II

Court’s Reasoning

In holding that the plaintiff was not substantially limited in the major life activity of reading and processing information, the court reasoned as follows:

  1. An analysis as to whether an impairment substantially limits performance in a major life activity must be compared to the individual’s ability to those of most people in the general population.
  2. The Department of Justice heavily favors an individualized assessment or evidence that a qualified professional has individually and personally evaluated the candidate as opposed to simply considering the scores from review of documents.
  3. Factors considered by courts across the country include: 1) an individual’s objective test results in comparison to an average person; 2) the individual’s other life activities, including extracurricular activities; 3) any pattern of substantial academic difficulties; and 4) whether the individual has been afforded testing accommodations in the past.
  4. Department of Justice has taken the position that if an applicant had been granted accommodation post high school by a standardized testing entity, then there is no need for reassessment for subsequent examination.
  5. Referencing a decision by now Justice Sotomayor when she was a U.S. District Court judge, Bartlett v. New York State Board of Law Examiners, 2001 U.S. Dist. LEXIS 11926, 2001 WL 930792 (S.D.N.Y. August 15, 2001), a disability cannot be based on outcomes alone, particularly in the context of learning disabilities, especially where plaintiff is extremely bright and hard-working and uses alternative route to achieve academic success. That is, the focus is on how a major life activity is substantially limited and not on what outcomes an individual can achieve.
  6. The amendments to the ADA flatly state that the determination of whether the impairment substantially limits a major life activity has to be made without regard to mitigating measures.
  7. Psychometric data shows that the plaintiff reads at an average level. Accordingly, her disabilities do not substantially limit her ability to read and process information as compared to the general population. In particular, on one test when compared to other 28 year olds, she scored in the 68th percentile in word reading, the 53rd percentile and to pseudoword decoding, and the 82nd percentile in spelling, all of which were squarely within the average range for people in her age group (makes you wonder about the literacy of 28 year olds in the U.S.…)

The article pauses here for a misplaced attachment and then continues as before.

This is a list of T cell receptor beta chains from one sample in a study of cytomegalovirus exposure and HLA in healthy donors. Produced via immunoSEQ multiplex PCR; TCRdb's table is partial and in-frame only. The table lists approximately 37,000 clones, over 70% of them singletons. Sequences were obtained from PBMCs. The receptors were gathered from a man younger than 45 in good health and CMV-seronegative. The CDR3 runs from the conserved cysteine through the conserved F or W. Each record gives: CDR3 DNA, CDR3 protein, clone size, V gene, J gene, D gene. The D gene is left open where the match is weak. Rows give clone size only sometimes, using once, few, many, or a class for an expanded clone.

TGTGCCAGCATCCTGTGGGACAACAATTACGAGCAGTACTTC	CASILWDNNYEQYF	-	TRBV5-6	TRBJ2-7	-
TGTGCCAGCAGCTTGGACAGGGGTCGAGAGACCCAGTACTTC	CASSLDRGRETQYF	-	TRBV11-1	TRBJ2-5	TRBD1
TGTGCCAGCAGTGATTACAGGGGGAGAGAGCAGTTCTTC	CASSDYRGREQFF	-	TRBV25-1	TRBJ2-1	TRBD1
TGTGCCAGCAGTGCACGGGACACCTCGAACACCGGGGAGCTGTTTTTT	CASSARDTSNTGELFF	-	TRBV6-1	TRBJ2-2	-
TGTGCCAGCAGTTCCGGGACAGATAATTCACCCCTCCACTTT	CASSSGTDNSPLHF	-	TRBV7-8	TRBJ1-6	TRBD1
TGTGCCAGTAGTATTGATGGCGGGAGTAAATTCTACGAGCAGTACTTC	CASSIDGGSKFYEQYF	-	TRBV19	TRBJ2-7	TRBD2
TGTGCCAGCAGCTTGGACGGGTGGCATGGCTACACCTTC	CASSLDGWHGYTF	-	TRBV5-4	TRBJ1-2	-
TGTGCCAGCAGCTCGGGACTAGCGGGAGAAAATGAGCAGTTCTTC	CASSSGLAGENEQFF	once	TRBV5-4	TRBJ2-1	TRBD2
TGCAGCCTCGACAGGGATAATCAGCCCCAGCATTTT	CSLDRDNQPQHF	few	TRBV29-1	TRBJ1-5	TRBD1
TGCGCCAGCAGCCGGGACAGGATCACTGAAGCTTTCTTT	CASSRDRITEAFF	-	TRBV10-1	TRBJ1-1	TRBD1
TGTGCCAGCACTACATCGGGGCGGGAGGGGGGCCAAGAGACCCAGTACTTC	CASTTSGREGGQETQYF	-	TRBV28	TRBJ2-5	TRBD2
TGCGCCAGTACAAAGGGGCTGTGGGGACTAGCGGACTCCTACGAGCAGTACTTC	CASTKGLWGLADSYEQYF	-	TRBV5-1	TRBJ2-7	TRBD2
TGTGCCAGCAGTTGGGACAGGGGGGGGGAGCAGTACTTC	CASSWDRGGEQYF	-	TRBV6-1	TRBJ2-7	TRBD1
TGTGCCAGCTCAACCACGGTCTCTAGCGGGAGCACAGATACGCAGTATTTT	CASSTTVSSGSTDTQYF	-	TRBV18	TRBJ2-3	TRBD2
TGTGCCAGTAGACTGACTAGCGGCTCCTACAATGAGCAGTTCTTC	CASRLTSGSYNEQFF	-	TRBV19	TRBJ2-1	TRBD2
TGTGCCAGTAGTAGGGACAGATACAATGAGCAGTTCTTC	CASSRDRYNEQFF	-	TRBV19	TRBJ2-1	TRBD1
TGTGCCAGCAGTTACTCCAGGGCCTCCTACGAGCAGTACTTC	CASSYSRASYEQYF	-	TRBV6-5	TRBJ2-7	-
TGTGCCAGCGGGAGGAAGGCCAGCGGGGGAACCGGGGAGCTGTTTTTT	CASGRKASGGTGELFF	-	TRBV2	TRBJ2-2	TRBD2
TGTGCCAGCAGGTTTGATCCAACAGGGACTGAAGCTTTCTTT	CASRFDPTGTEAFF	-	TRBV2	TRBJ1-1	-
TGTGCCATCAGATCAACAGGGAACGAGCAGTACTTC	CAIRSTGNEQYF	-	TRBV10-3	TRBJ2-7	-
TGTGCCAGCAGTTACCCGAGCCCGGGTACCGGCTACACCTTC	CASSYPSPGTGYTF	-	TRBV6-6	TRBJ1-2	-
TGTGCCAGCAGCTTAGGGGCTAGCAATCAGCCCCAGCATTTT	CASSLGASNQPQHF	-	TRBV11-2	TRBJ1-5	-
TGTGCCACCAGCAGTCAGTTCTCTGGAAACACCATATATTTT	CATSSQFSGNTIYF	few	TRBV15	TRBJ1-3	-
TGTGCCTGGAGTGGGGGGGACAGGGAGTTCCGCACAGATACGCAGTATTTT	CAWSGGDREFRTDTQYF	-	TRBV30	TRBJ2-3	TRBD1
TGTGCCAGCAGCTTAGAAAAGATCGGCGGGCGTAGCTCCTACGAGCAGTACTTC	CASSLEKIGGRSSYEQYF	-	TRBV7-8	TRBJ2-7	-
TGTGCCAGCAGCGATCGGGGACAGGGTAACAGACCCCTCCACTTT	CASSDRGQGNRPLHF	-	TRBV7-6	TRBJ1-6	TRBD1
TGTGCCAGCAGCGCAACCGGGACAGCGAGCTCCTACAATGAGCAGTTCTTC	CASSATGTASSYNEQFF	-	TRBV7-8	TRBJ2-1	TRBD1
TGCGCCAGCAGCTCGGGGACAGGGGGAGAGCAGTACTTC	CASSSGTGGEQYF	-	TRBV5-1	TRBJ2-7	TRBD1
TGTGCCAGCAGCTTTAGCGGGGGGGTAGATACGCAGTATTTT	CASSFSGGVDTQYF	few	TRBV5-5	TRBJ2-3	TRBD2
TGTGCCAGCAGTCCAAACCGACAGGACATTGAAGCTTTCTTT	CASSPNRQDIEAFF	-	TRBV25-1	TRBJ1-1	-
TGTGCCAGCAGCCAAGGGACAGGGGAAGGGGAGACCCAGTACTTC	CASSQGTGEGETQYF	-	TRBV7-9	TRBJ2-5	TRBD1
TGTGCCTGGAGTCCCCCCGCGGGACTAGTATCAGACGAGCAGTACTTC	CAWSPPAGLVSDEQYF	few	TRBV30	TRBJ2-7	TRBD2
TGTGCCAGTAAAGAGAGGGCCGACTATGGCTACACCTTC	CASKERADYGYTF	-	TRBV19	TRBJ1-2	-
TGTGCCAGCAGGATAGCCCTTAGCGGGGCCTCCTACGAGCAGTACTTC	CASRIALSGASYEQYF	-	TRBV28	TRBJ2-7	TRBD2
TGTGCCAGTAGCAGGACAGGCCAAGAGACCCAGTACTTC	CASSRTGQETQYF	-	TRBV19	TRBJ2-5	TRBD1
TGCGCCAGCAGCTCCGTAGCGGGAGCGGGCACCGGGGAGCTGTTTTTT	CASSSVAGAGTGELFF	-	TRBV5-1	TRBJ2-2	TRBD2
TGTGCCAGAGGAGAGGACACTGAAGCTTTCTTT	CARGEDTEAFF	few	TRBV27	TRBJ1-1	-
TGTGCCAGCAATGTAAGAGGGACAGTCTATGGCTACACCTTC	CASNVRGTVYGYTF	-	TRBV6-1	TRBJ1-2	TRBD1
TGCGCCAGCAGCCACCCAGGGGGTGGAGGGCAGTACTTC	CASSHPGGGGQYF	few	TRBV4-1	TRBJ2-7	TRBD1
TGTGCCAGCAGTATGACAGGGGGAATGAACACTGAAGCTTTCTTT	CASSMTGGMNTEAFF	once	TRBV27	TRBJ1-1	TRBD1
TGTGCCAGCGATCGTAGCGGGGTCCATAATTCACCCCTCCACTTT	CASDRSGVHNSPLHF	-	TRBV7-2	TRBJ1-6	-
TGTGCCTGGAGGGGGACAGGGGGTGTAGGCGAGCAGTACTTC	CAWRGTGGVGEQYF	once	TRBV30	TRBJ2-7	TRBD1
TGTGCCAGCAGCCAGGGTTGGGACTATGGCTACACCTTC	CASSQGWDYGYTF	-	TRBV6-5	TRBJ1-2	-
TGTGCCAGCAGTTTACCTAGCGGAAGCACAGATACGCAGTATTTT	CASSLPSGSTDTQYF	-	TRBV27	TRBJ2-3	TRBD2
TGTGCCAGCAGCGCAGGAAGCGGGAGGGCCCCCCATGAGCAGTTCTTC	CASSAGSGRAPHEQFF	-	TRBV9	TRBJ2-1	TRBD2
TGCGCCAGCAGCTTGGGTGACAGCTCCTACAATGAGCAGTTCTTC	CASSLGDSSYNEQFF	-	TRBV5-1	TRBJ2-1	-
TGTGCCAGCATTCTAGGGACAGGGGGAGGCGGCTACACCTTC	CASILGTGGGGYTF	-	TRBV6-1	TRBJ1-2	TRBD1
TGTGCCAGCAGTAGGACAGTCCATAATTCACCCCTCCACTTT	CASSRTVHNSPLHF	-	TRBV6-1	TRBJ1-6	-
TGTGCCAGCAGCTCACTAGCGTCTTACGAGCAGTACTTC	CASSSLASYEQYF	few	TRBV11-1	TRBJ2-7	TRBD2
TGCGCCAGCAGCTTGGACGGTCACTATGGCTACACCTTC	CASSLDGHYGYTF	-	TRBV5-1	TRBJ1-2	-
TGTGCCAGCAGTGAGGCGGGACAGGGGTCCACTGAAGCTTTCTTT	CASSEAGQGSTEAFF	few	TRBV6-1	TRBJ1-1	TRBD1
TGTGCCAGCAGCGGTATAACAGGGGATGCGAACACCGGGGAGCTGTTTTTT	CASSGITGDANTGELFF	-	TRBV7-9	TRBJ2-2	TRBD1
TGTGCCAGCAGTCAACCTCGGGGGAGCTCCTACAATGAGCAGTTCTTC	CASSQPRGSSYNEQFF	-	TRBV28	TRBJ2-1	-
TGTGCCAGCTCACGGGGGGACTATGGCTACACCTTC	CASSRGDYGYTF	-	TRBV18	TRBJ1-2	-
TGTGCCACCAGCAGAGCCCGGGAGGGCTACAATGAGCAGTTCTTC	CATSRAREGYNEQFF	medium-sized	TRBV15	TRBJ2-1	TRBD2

8. Her own expert testified that the plaintiff was entitled to only 25% more time on the exam.
  9. Without accommodation, the plaintiff scored in the 71st percentile in the verbal reasoning section when compared to college graduates and college seniors seeking to attend graduate school. When she took the MCAT twice, both times she scored in the average range on the most reading intensive section of the test when compared to college seniors the graduate wishing to attend medical school. She also completed all three of those exams without any accommodations. Therefore, her confidence in taking those exams without even attempting to receive accommodations speaks big volumes about whether her dyslexia is substantially limiting when compared to high achieving groups of people, let alone the general population.
  10. On the COMSAE test (essentially the PSAT for COMLEX), when she took it a second time, she finished the exam in less than the time provided and received an acceptable performance score.
  11. She testified that she is an avid reader and has no problems reading menus, and traffic signs; she can read, though it takes her longer to do so. Thus, she presents the picture of a slow reader who can read effectively in both academic situations and daily activities.
  12. Since the court has no evidence of the plaintiff’s reading abilities prior to fourth grade other than her testimony, it was not possible to conclude that without using the mitigating measures she uses that she was substantially limited by her dyslexia.
  13. The court distinguished the Sotomayor opinion in several ways.
    1. The plaintiff here is a better student, a better standardized test taker, and has much better grades.
    2. The plaintiff did not struggle on the GRE in the same way.
    3. The plaintiff reads for pleasure and has no trouble with everyday reading tasks.
    4. The plaintiff failed to produce sufficient evidence that her reading process is slow, labored, and difficult when compared to the general population.
  14. The decision should not be read by the National Board of Osteopathic Medical Examiners as a license to deny accommodations to individuals with a history of accommodations and a dyslexia diagnosis from childhood. Even so, unique facts of this case necessitate the conclusion that the plaintiff is not a person with a disability as defined by the ADA.

III

Takeaways: